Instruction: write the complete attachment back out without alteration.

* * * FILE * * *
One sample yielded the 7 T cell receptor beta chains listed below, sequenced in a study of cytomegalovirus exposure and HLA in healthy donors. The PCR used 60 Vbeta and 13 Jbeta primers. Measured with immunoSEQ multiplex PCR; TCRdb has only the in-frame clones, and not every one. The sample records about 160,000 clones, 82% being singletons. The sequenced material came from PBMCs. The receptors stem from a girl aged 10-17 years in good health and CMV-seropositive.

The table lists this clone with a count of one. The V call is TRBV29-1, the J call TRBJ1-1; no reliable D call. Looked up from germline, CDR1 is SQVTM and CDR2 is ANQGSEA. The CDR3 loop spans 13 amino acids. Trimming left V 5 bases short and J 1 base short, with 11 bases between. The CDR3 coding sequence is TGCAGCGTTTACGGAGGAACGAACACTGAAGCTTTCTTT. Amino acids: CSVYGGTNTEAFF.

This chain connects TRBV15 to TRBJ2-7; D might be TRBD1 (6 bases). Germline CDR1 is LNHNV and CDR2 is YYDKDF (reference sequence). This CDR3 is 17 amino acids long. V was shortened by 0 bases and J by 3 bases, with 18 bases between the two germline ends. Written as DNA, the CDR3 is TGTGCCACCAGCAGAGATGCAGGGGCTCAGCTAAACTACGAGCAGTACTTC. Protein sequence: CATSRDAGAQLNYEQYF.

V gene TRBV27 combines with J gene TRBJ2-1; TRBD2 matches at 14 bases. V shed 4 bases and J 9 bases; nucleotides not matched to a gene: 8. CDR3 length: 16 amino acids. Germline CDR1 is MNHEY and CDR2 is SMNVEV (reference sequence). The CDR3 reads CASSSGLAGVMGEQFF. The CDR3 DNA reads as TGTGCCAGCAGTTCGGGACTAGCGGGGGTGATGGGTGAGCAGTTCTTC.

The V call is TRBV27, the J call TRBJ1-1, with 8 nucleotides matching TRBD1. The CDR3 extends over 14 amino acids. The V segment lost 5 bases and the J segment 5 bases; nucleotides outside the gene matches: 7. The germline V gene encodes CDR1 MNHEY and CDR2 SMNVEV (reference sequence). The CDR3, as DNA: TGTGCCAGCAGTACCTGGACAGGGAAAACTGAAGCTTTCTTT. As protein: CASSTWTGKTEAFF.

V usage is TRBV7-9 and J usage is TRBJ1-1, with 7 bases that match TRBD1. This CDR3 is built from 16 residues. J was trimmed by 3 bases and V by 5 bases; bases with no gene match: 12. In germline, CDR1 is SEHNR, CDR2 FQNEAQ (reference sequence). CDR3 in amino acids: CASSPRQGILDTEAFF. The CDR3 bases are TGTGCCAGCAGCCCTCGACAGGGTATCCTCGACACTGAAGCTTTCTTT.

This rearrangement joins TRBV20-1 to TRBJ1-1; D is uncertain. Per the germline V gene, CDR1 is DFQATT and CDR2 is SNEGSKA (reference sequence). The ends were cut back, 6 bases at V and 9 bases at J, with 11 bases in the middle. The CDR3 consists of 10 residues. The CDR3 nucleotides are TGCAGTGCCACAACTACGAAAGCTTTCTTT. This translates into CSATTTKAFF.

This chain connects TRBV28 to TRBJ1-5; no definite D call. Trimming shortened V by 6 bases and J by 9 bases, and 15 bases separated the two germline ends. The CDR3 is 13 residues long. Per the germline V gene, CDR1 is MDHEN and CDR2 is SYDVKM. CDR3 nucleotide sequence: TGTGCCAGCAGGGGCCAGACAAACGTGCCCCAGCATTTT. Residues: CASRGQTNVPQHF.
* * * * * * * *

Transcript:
One sample yielded the 7 T cell receptor beta chains listed below, sequenced in a study of cytomegalovirus exposure and HLA in healthy donors. The PCR used 60 Vbeta and 13 Jbeta primers. Measured with immunoSEQ multiplex PCR; TCRdb has only the in-frame clones, and not every one. The sample records about 160,000 clones, 82% being singletons. The sequenced material came from PBMCs. The receptors stem from a girl aged 10-17 years in good health and CMV-seropositive.

The table lists this clone with a count of one. The V call is TRBV29-1, the J call TRBJ1-1; no reliable D call. Looked up from germline, CDR1 is SQVTM and CDR2 is ANQGSEA. The CDR3 loop spans 13 amino acids. Trimming left V 5 bases short and J 1 base short, with 11 bases between. The CDR3 coding sequence is TGCAGCGTTTACGGAGGAACGAACACTGAAGCTTTCTTT. Amino acids: CSVYGGTNTEAFF.

This chain connects TRBV15 to TRBJ2-7; D might be TRBD1 (6 bases). Germline CDR1 is LNHNV and CDR2 is YYDKDF (reference sequence). This CDR3 is 17 amino acids long. V was shortened by 0 bases and J by 3 bases, with 18 bases between the two germline ends. Written as DNA, the CDR3 is TGTGCCACCAGCAGAGATGCAGGGGCTCAGCTAAACTACGAGCAGTACTTC. Protein sequence: CATSRDAGAQLNYEQYF.

V gene TRBV27 combines with J gene TRBJ2-1; TRBD2 matches at 14 bases. V shed 4 bases and J 9 bases; nucleotides not matched to a gene: 8. CDR3 length: 16 amino acids. Germline CDR1 is MNHEY and CDR2 is SMNVEV (reference sequence). The CDR3 reads CASSSGLAGVMGEQFF. The CDR3 DNA reads as TGTGCCAGCAGTTCGGGACTAGCGGGGGTGATGGGTGAGCAGTTCTTC.

The V call is TRBV27, the J call TRBJ1-1, with 8 nucleotides matching TRBD1. The CDR3 extends over 14 amino acids. The V segment lost 5 bases and the J segment 5 bases; nucleotides outside the gene matches: 7. The germline V gene encodes CDR1 MNHEY and CDR2 SMNVEV (reference sequence). The CDR3, as DNA: TGTGCCAGCAGTACCTGGACAGGGAAAACTGAAGCTTTCTTT. As protein: CASSTWTGKTEAFF.

V usage is TRBV7-9 and J usage is TRBJ1-1, with 7 bases that match TRBD1. This CDR3 is built from 16 residues. J was trimmed by 3 bases and V by 5 bases; bases with no gene match: 12. In germline, CDR1 is SEHNR, CDR2 FQNEAQ (reference sequence). CDR3 in amino acids: CASSPRQGILDTEAFF. The CDR3 bases are TGTGCCAGCAGCCCTCGACAGGGTATCCTCGACACTGAAGCTTTCTTT.

This rearrangement joins TRBV20-1 to TRBJ1-1; D is uncertain. Per the germline V gene, CDR1 is DFQATT and CDR2 is SNEGSKA (reference sequence). The ends were cut back, 6 bases at V and 9 bases at J, with 11 bases in the middle. The CDR3 consists of 10 residues. The CDR3 nucleotides are TGCAGTGCCACAACTACGAAAGCTTTCTTT. This translates into CSATTTKAFF.

This chain connects TRBV28 to TRBJ1-5; no definite D call. Trimming shortened V by 6 bases and J by 9 bases, and 15 bases separated the two germline ends. The CDR3 is 13 residues long. Per the germline V gene, CDR1 is MDHEN and CDR2 is SYDVKM. CDR3 nucleotide sequence: TGTGCCAGCAGGGGCCAGACAAACGTGCCCCAGCATTTT. Residues: CASRGQTNVPQHF.